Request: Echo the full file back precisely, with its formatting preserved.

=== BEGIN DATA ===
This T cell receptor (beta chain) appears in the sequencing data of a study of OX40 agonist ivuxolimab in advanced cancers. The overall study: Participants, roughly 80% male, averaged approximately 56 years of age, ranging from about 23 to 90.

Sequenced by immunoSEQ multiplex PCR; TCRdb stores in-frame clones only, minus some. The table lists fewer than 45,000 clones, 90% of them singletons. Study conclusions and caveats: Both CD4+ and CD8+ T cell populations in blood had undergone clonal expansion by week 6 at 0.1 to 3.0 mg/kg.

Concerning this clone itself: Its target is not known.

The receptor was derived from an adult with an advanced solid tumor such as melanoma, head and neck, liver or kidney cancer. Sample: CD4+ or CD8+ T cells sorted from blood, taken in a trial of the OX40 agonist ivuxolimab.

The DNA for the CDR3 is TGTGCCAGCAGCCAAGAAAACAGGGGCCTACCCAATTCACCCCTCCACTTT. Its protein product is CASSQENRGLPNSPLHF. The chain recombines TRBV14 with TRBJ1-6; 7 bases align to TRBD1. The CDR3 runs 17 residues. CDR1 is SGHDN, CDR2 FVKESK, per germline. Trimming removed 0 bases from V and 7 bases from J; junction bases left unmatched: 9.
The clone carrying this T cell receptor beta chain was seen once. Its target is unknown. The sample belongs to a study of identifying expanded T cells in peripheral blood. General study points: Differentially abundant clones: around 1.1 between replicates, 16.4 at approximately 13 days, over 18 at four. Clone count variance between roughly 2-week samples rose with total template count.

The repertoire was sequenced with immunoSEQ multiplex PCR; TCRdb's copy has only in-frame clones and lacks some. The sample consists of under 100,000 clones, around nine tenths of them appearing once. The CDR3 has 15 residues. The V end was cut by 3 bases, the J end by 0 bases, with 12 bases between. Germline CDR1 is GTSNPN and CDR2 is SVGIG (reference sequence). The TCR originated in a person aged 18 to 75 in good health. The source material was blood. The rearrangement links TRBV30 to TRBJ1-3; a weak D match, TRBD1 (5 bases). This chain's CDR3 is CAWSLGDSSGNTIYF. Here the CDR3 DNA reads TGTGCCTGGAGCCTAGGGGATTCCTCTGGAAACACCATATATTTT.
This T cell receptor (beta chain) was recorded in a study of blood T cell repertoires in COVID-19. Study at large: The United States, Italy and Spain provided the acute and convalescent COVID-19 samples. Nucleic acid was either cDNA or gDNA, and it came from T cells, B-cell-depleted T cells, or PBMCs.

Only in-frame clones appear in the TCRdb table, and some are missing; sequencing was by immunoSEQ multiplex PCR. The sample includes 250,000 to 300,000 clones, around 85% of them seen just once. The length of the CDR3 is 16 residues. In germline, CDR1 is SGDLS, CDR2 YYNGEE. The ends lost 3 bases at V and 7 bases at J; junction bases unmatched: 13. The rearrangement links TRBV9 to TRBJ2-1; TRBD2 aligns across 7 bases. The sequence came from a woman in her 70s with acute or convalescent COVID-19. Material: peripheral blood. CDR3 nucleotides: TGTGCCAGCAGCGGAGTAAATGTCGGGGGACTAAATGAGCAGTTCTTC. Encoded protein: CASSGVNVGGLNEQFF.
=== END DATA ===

This T cell receptor (beta chain) appears in the sequencing data of a study of OX40 agonist ivuxolimab in advanced cancers. The overall study: Participants, roughly 80% male, averaged approximately 56 years of age, ranging from about 23 to 90.

Sequenced by immunoSEQ multiplex PCR; TCRdb stores in-frame clones only, minus some. The table lists fewer than 45,000 clones, 90% of them singletons. Study conclusions and caveats: Both CD4+ and CD8+ T cell populations in blood had undergone clonal expansion by week 6 at 0.1 to 3.0 mg/kg.

Concerning this clone itself: Its target is not known.

The receptor was derived from an adult with an advanced solid tumor such as melanoma, head and neck, liver or kidney cancer. Sample: CD4+ or CD8+ T cells sorted from blood, taken in a trial of the OX40 agonist ivuxolimab.

The DNA for the CDR3 is TGTGCCAGCAGCCAAGAAAACAGGGGCCTACCCAATTCACCCCTCCACTTT. Its protein product is CASSQENRGLPNSPLHF. The chain recombines TRBV14 with TRBJ1-6; 7 bases align to TRBD1. The CDR3 runs 17 residues. CDR1 is SGHDN, CDR2 FVKESK, per germline. Trimming removed 0 bases from V and 7 bases from J; junction bases left unmatched: 9.
The clone carrying this T cell receptor beta chain was seen once. Its target is unknown. The sample belongs to a study of identifying expanded T cells in peripheral blood. General study points: Differentially abundant clones: around 1.1 between replicates, 16.4 at approximately 13 days, over 18 at four. Clone count variance between roughly 2-week samples rose with total template count.

The repertoire was sequenced with immunoSEQ multiplex PCR; TCRdb's copy has only in-frame clones and lacks some. The sample consists of under 100,000 clones, around nine tenths of them appearing once. The CDR3 has 15 residues. The V end was cut by 3 bases, the J end by 0 bases, with 12 bases between. Germline CDR1 is GTSNPN and CDR2 is SVGIG (reference sequence). The TCR originated in a person aged 18 to 75 in good health. The source material was blood. The rearrangement links TRBV30 to TRBJ1-3; a weak D match, TRBD1 (5 bases). This chain's CDR3 is CAWSLGDSSGNTIYF. Here the CDR3 DNA reads TGTGCCTGGAGCCTAGGGGATTCCTCTGGAAACACCATATATTTT.
This T cell receptor (beta chain) was recorded in a study of blood T cell repertoires in COVID-19. Study at large: The United States, Italy and Spain provided the acute and convalescent COVID-19 samples. Nucleic acid was either cDNA or gDNA, and it came from T cells, B-cell-depleted T cells, or PBMCs.

Only in-frame clones appear in the TCRdb table, and some are missing; sequencing was by immunoSEQ multiplex PCR. The sample includes 250,000 to 300,000 clones, around 85% of them seen just once. The length of the CDR3 is 16 residues. In germline, CDR1 is SGDLS, CDR2 YYNGEE. The ends lost 3 bases at V and 7 bases at J; junction bases unmatched: 13. The rearrangement links TRBV9 to TRBJ2-1; TRBD2 aligns across 7 bases. The sequence came from a woman in her 70s with acute or convalescent COVID-19. Material: peripheral blood. CDR3 nucleotides: TGTGCCAGCAGCGGAGTAAATGTCGGGGGACTAAATGAGCAGTTCTTC. Encoded protein: CASSGVNVGGLNEQFF.